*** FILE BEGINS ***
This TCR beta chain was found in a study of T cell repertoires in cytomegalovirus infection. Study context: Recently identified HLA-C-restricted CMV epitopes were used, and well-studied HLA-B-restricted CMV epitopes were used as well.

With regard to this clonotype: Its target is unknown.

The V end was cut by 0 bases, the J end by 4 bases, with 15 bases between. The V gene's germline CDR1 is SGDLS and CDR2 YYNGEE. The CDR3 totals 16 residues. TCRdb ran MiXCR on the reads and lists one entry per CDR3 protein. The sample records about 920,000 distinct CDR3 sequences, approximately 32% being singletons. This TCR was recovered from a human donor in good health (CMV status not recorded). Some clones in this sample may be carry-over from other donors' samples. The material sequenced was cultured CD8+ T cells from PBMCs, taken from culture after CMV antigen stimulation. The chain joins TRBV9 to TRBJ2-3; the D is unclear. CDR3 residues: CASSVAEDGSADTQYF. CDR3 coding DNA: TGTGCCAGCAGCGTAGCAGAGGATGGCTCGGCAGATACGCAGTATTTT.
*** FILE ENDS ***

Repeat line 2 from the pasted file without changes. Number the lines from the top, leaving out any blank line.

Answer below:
With regard to this clonotype: Its target is unknown.